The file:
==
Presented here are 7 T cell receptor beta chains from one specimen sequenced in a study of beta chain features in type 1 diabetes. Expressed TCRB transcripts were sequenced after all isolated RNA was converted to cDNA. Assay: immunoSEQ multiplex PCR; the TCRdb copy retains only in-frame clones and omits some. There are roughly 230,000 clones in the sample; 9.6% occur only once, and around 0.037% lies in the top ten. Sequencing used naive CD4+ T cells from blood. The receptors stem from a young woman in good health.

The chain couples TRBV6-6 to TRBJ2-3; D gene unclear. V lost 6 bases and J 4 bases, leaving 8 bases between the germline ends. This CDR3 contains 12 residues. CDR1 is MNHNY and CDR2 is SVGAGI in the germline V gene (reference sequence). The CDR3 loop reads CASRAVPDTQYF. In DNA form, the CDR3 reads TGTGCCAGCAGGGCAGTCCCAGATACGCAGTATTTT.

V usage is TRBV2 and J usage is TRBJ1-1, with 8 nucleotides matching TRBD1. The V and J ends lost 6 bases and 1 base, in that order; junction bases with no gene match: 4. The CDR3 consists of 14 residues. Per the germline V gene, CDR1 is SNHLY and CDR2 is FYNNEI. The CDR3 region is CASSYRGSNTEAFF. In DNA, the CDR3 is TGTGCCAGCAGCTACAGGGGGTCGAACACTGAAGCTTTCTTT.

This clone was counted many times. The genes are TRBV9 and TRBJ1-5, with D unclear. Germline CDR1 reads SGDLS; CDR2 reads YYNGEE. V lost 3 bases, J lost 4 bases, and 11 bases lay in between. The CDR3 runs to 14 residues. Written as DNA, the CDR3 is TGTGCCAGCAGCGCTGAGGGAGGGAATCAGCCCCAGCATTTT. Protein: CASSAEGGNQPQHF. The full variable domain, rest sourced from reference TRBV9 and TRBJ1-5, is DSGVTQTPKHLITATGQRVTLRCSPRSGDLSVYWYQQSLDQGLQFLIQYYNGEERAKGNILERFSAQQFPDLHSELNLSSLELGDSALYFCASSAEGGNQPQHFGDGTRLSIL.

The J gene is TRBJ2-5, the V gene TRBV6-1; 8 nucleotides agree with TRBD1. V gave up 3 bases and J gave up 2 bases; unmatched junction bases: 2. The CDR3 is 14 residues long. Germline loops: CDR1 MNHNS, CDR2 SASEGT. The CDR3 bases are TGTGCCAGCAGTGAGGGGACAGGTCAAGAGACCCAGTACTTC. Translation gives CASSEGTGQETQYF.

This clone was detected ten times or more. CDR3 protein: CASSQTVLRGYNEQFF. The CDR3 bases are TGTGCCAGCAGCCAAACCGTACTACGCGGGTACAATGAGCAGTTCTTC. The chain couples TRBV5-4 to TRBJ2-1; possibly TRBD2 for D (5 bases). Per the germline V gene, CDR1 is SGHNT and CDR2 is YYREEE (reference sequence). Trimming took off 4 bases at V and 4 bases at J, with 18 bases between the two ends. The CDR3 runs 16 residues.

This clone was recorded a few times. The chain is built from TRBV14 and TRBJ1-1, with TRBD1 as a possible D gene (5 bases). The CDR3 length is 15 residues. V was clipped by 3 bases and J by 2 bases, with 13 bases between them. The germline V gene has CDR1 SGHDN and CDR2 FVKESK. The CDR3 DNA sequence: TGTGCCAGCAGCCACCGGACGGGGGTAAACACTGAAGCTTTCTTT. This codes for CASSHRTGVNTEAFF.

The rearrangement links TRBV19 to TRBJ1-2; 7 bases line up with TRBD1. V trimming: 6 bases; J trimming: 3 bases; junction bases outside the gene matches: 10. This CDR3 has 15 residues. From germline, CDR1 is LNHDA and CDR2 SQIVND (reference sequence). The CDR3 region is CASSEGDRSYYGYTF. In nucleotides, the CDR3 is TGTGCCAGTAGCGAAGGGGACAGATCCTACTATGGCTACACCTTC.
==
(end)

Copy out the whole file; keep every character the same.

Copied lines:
Presented here are 7 T cell receptor beta chains from one specimen sequenced in a study of beta chain features in type 1 diabetes. Expressed TCRB transcripts were sequenced after all isolated RNA was converted to cDNA. Assay: immunoSEQ multiplex PCR; the TCRdb copy retains only in-frame clones and omits some. There are roughly 230,000 clones in the sample; 9.6% occur only once, and around 0.037% lies in the top ten. Sequencing used naive CD4+ T cells from blood. The receptors stem from a young woman in good health.

The chain couples TRBV6-6 to TRBJ2-3; D gene unclear. V lost 6 bases and J 4 bases, leaving 8 bases between the germline ends. This CDR3 contains 12 residues. CDR1 is MNHNY and CDR2 is SVGAGI in the germline V gene (reference sequence). The CDR3 loop reads CASRAVPDTQYF. In DNA form, the CDR3 reads TGTGCCAGCAGGGCAGTCCCAGATACGCAGTATTTT.

V usage is TRBV2 and J usage is TRBJ1-1, with 8 nucleotides matching TRBD1. The V and J ends lost 6 bases and 1 base, in that order; junction bases with no gene match: 4. The CDR3 consists of 14 residues. Per the germline V gene, CDR1 is SNHLY and CDR2 is FYNNEI. The CDR3 region is CASSYRGSNTEAFF. In DNA, the CDR3 is TGTGCCAGCAGCTACAGGGGGTCGAACACTGAAGCTTTCTTT.

This clone was counted many times. The genes are TRBV9 and TRBJ1-5, with D unclear. Germline CDR1 reads SGDLS; CDR2 reads YYNGEE. V lost 3 bases, J lost 4 bases, and 11 bases lay in between. The CDR3 runs to 14 residues. Written as DNA, the CDR3 is TGTGCCAGCAGCGCTGAGGGAGGGAATCAGCCCCAGCATTTT. Protein: CASSAEGGNQPQHF. The full variable domain, rest sourced from reference TRBV9 and TRBJ1-5, is DSGVTQTPKHLITATGQRVTLRCSPRSGDLSVYWYQQSLDQGLQFLIQYYNGEERAKGNILERFSAQQFPDLHSELNLSSLELGDSALYFCASSAEGGNQPQHFGDGTRLSIL.

The J gene is TRBJ2-5, the V gene TRBV6-1; 8 nucleotides agree with TRBD1. V gave up 3 bases and J gave up 2 bases; unmatched junction bases: 2. The CDR3 is 14 residues long. Germline loops: CDR1 MNHNS, CDR2 SASEGT. The CDR3 bases are TGTGCCAGCAGTGAGGGGACAGGTCAAGAGACCCAGTACTTC. Translation gives CASSEGTGQETQYF.

This clone was detected ten times or more. CDR3 protein: CASSQTVLRGYNEQFF. The CDR3 bases are TGTGCCAGCAGCCAAACCGTACTACGCGGGTACAATGAGCAGTTCTTC. The chain couples TRBV5-4 to TRBJ2-1; possibly TRBD2 for D (5 bases). Per the germline V gene, CDR1 is SGHNT and CDR2 is YYREEE (reference sequence). Trimming took off 4 bases at V and 4 bases at J, with 18 bases between the two ends. The CDR3 runs 16 residues.

This clone was recorded a few times. The chain is built from TRBV14 and TRBJ1-1, with TRBD1 as a possible D gene (5 bases). The CDR3 length is 15 residues. V was clipped by 3 bases and J by 2 bases, with 13 bases between them. The germline V gene has CDR1 SGHDN and CDR2 FVKESK. The CDR3 DNA sequence: TGTGCCAGCAGCCACCGGACGGGGGTAAACACTGAAGCTTTCTTT. This codes for CASSHRTGVNTEAFF.

The rearrangement links TRBV19 to TRBJ1-2; 7 bases line up with TRBD1. V trimming: 6 bases; J trimming: 3 bases; junction bases outside the gene matches: 10. This CDR3 has 15 residues. From germline, CDR1 is LNHDA and CDR2 SQIVND (reference sequence). The CDR3 region is CASSEGDRSYYGYTF. In nucleotides, the CDR3 is TGTGCCAGTAGCGAAGGGGACAGATCCTACTATGGCTACACCTTC.